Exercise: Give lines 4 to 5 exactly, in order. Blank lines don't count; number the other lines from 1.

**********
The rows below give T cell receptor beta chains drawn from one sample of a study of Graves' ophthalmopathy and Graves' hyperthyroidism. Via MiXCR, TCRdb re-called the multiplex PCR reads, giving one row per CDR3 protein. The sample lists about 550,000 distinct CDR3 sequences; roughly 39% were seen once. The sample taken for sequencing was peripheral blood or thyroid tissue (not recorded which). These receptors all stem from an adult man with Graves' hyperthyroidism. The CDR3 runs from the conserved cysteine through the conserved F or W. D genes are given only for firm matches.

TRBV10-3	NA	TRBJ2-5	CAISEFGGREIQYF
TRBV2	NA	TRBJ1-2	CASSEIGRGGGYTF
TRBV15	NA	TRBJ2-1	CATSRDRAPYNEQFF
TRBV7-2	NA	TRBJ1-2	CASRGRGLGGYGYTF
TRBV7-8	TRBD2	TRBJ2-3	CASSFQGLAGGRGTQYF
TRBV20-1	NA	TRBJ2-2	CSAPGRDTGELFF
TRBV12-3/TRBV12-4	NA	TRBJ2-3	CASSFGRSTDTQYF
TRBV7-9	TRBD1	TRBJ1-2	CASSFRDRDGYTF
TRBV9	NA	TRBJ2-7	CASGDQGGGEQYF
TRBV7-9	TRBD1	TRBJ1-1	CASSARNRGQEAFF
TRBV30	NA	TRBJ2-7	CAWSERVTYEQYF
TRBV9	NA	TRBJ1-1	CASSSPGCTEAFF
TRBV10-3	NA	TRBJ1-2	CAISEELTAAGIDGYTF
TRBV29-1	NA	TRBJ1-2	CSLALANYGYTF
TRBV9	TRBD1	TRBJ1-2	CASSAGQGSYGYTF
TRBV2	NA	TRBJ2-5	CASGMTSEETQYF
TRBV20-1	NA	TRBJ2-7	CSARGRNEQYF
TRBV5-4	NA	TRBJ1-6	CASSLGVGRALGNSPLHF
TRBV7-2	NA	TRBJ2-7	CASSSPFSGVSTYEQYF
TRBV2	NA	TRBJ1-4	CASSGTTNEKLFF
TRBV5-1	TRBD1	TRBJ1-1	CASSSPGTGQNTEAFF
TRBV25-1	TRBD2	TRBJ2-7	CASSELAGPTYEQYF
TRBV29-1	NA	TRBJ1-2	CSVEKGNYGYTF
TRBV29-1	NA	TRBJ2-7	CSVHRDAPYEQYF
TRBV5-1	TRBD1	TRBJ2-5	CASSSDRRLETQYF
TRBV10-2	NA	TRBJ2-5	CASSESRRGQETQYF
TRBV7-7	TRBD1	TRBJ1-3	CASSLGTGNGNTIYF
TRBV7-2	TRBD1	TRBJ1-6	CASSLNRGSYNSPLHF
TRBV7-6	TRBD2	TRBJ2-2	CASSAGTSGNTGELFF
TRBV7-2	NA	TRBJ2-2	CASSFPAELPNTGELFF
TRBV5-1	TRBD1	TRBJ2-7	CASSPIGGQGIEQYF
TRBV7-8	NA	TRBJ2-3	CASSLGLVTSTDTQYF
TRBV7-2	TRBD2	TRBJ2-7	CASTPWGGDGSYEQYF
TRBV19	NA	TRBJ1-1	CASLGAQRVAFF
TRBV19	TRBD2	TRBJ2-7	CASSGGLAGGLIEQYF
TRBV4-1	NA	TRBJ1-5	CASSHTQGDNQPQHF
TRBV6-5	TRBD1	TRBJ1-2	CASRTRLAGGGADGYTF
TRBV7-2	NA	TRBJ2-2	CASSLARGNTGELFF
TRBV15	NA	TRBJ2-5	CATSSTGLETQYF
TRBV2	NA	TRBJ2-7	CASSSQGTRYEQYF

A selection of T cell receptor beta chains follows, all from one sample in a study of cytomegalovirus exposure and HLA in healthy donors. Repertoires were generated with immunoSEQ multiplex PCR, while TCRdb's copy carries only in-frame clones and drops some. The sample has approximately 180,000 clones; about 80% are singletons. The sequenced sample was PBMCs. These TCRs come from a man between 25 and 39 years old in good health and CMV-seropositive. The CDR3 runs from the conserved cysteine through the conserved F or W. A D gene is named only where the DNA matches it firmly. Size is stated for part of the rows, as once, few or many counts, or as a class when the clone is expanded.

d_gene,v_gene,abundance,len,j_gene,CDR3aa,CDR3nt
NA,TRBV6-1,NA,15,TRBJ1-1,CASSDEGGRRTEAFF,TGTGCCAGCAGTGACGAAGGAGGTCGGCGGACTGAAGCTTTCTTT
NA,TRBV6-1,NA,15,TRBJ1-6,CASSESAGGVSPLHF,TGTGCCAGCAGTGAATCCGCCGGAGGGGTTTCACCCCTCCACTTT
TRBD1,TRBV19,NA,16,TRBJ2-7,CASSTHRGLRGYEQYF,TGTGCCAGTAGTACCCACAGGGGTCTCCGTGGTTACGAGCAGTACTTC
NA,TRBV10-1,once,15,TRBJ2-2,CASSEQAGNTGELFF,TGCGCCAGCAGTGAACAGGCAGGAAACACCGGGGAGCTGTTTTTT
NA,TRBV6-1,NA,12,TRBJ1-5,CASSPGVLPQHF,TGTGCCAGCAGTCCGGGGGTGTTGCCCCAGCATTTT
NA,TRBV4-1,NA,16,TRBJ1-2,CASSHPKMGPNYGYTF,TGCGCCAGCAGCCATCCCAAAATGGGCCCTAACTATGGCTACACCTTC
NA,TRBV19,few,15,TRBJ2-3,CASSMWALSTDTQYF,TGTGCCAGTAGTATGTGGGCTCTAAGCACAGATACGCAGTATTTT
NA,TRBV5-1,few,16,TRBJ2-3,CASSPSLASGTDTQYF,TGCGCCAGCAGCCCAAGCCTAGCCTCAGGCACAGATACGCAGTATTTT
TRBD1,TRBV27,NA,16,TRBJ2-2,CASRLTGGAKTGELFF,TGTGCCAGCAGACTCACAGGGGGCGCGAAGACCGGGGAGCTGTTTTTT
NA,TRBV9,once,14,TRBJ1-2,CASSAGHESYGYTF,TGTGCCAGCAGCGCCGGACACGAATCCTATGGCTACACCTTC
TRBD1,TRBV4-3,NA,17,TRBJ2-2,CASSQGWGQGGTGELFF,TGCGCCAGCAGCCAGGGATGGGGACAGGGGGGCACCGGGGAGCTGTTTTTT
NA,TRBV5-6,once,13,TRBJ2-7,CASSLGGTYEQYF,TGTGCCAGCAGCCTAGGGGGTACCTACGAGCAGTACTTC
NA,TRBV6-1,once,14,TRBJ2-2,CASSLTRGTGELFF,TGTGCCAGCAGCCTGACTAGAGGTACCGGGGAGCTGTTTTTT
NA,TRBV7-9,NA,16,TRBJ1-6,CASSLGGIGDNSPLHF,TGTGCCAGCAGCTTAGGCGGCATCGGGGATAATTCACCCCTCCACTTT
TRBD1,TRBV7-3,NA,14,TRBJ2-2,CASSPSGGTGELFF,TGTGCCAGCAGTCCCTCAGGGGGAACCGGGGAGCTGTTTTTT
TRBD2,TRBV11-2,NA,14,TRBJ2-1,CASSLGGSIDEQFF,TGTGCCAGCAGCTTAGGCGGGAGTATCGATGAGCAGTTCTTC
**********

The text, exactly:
TRBV15	NA	TRBJ2-1	CATSRDRAPYNEQFF
TRBV7-2	NA	TRBJ1-2	CASRGRGLGGYGYTF